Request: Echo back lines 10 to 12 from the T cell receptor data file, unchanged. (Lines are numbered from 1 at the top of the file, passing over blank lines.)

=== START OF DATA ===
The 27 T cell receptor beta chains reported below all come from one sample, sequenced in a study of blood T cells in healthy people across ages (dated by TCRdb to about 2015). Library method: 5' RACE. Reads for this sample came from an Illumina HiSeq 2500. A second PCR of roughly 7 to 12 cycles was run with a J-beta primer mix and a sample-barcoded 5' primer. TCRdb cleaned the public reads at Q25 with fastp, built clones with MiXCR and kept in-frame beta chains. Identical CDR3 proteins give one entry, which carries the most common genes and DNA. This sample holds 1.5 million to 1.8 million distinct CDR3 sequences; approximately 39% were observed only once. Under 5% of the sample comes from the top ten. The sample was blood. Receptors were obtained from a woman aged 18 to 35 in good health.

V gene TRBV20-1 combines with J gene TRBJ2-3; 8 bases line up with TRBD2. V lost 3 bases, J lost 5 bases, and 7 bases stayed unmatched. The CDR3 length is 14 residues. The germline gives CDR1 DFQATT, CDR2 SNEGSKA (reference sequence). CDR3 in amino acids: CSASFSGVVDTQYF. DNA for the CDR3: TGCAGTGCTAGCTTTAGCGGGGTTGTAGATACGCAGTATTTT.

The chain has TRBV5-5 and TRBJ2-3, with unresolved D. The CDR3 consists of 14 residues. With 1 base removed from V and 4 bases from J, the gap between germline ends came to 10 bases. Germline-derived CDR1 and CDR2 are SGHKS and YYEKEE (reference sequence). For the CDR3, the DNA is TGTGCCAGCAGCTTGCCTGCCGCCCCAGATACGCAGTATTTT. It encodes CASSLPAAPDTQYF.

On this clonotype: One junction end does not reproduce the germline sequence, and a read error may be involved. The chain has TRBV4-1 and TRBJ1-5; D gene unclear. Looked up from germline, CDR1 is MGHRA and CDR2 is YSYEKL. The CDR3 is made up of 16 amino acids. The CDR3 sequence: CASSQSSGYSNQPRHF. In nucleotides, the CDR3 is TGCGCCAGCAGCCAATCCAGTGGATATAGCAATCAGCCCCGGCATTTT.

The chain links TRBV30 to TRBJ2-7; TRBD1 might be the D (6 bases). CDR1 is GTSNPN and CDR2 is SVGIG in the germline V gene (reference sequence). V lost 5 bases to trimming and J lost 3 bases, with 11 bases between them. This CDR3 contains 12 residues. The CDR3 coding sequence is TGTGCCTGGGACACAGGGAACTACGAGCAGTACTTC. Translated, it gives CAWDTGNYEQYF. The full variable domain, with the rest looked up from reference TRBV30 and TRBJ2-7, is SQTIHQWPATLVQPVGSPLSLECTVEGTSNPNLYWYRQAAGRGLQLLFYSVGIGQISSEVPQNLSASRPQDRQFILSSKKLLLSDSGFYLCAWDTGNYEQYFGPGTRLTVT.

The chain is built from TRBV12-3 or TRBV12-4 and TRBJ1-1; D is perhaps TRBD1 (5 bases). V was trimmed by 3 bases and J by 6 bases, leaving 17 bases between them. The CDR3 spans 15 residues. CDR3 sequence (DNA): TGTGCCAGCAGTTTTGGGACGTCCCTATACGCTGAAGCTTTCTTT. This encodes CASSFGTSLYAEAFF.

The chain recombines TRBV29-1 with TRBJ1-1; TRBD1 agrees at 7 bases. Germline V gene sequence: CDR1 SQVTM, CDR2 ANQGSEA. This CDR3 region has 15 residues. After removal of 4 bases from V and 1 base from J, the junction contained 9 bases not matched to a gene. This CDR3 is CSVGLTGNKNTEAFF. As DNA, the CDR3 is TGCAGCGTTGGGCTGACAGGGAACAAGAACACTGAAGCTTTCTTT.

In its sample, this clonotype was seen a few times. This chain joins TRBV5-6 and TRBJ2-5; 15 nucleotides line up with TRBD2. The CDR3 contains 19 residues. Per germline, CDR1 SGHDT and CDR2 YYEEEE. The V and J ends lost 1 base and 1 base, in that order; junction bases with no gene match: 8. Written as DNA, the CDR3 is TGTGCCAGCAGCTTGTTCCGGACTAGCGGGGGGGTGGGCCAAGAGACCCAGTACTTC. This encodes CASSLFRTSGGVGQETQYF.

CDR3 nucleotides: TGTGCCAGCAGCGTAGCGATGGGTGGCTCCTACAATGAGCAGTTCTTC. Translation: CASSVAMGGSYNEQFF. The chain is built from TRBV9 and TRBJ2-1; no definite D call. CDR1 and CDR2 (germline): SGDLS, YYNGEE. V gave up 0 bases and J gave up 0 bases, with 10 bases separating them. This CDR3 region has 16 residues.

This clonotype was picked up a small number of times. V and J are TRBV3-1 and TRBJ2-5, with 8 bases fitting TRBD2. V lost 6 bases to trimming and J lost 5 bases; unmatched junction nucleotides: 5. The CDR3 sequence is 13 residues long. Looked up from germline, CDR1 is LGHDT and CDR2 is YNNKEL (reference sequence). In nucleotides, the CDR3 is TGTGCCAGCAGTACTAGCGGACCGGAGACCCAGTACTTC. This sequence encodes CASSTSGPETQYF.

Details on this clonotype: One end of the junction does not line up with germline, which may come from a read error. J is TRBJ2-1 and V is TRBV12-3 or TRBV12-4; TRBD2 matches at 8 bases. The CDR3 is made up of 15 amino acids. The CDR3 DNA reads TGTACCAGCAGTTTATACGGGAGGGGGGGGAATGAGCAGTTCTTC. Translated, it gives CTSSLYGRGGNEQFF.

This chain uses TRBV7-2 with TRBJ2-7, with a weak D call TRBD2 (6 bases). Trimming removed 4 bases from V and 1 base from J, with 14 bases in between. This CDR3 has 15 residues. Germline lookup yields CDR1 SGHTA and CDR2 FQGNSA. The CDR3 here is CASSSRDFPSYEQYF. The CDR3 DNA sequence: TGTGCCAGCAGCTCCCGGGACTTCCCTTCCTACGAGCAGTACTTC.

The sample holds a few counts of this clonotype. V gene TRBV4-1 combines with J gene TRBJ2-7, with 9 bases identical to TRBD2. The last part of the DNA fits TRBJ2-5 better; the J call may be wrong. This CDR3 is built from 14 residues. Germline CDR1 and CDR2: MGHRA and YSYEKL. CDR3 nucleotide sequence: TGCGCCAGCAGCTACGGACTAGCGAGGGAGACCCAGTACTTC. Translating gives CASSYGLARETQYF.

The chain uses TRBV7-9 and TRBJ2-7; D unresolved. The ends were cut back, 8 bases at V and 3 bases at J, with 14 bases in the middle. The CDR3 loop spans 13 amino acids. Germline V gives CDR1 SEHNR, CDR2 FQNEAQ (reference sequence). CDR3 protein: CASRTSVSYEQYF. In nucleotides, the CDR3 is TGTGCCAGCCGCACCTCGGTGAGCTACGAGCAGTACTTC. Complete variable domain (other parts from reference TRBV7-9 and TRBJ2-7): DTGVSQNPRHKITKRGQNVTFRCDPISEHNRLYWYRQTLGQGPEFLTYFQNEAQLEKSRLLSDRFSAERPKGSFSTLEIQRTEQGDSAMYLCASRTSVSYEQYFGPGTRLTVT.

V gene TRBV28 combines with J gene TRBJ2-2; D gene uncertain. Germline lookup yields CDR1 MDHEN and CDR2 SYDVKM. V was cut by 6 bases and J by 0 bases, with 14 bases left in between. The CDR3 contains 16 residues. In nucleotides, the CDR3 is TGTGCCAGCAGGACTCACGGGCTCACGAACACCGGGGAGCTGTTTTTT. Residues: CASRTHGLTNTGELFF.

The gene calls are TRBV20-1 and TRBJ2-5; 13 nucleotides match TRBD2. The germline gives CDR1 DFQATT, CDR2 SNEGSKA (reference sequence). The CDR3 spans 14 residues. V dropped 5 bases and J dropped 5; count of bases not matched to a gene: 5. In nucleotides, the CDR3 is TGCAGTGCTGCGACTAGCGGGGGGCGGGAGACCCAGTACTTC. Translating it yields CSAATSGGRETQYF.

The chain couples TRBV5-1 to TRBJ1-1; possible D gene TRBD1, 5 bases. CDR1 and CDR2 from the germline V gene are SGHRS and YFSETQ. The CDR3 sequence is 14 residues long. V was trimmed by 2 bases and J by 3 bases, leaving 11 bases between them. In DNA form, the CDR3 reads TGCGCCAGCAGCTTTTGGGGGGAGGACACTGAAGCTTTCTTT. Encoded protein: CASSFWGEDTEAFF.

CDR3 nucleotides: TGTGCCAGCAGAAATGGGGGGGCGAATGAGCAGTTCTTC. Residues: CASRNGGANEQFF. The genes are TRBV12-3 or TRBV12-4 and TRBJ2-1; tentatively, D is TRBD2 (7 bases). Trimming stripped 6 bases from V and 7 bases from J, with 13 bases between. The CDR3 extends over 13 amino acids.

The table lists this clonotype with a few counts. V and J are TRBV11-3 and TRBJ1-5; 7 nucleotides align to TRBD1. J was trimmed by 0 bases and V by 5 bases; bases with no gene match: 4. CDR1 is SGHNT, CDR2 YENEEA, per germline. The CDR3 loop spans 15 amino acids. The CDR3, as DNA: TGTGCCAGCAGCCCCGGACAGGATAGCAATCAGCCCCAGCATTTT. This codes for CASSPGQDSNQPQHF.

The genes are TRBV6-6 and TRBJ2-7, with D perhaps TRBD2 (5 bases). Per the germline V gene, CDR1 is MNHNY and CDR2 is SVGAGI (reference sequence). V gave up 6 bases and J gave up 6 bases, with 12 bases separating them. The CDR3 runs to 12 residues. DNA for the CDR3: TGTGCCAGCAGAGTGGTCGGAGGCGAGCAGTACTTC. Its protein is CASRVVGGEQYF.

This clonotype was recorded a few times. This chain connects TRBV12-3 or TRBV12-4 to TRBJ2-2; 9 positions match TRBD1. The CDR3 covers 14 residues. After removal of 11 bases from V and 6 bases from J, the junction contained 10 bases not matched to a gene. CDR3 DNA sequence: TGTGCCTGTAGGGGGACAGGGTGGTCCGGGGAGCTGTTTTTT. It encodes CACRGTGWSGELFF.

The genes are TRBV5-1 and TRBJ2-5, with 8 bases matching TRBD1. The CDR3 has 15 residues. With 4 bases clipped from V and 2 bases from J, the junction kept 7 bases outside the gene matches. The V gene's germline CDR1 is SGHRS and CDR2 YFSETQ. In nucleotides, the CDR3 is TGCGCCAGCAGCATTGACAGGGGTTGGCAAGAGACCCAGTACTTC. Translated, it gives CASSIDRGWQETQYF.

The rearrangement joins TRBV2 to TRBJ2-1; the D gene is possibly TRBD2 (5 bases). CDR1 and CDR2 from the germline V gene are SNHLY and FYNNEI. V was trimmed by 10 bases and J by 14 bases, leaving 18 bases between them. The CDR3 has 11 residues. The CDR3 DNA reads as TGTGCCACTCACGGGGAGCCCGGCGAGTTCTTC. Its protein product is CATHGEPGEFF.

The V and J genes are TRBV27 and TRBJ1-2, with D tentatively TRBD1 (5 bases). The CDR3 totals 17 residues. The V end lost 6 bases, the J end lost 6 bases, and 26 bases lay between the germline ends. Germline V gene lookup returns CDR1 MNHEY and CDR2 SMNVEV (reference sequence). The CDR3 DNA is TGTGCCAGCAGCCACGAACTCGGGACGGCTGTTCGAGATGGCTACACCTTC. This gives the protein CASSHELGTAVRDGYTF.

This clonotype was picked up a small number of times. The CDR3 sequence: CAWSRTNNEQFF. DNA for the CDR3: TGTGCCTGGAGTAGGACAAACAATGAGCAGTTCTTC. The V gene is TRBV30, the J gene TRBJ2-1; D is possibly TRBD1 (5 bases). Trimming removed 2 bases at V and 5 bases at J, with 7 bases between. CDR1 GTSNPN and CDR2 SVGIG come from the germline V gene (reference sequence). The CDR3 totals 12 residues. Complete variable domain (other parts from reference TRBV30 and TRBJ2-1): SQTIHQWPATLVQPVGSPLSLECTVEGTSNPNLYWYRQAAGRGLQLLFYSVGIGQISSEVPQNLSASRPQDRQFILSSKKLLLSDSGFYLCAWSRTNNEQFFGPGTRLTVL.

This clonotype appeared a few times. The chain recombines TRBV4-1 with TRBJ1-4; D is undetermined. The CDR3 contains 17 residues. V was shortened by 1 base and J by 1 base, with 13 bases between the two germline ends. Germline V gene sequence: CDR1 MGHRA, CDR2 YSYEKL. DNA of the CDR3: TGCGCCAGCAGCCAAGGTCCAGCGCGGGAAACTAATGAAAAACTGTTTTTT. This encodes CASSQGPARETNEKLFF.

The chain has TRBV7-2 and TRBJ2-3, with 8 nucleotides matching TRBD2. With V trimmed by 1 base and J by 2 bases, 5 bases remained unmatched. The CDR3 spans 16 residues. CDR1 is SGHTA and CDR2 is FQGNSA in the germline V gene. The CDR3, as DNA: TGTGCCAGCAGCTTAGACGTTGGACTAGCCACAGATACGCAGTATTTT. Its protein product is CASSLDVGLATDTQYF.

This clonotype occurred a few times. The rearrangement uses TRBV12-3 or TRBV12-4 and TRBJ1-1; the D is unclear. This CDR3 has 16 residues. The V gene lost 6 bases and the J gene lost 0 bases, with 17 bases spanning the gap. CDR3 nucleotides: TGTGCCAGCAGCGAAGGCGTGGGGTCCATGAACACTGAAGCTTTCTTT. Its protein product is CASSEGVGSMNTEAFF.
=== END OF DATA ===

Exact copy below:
This clonotype was picked up a small number of times. V and J are TRBV3-1 and TRBJ2-5, with 8 bases fitting TRBD2. V lost 6 bases to trimming and J lost 5 bases; unmatched junction nucleotides: 5. The CDR3 sequence is 13 residues long. Looked up from germline, CDR1 is LGHDT and CDR2 is YNNKEL (reference sequence). In nucleotides, the CDR3 is TGTGCCAGCAGTACTAGCGGACCGGAGACCCAGTACTTC. This sequence encodes CASSTSGPETQYF.

Details on this clonotype: One end of the junction does not line up with germline, which may come from a read error. J is TRBJ2-1 and V is TRBV12-3 or TRBV12-4; TRBD2 matches at 8 bases. The CDR3 is made up of 15 amino acids. The CDR3 DNA reads TGTACCAGCAGTTTATACGGGAGGGGGGGGAATGAGCAGTTCTTC. Translated, it gives CTSSLYGRGGNEQFF.

This chain uses TRBV7-2 with TRBJ2-7, with a weak D call TRBD2 (6 bases). Trimming removed 4 bases from V and 1 base from J, with 14 bases in between. This CDR3 has 15 residues. Germline lookup yields CDR1 SGHTA and CDR2 FQGNSA. The CDR3 here is CASSSRDFPSYEQYF. The CDR3 DNA sequence: TGTGCCAGCAGCTCCCGGGACTTCCCTTCCTACGAGCAGTACTTC.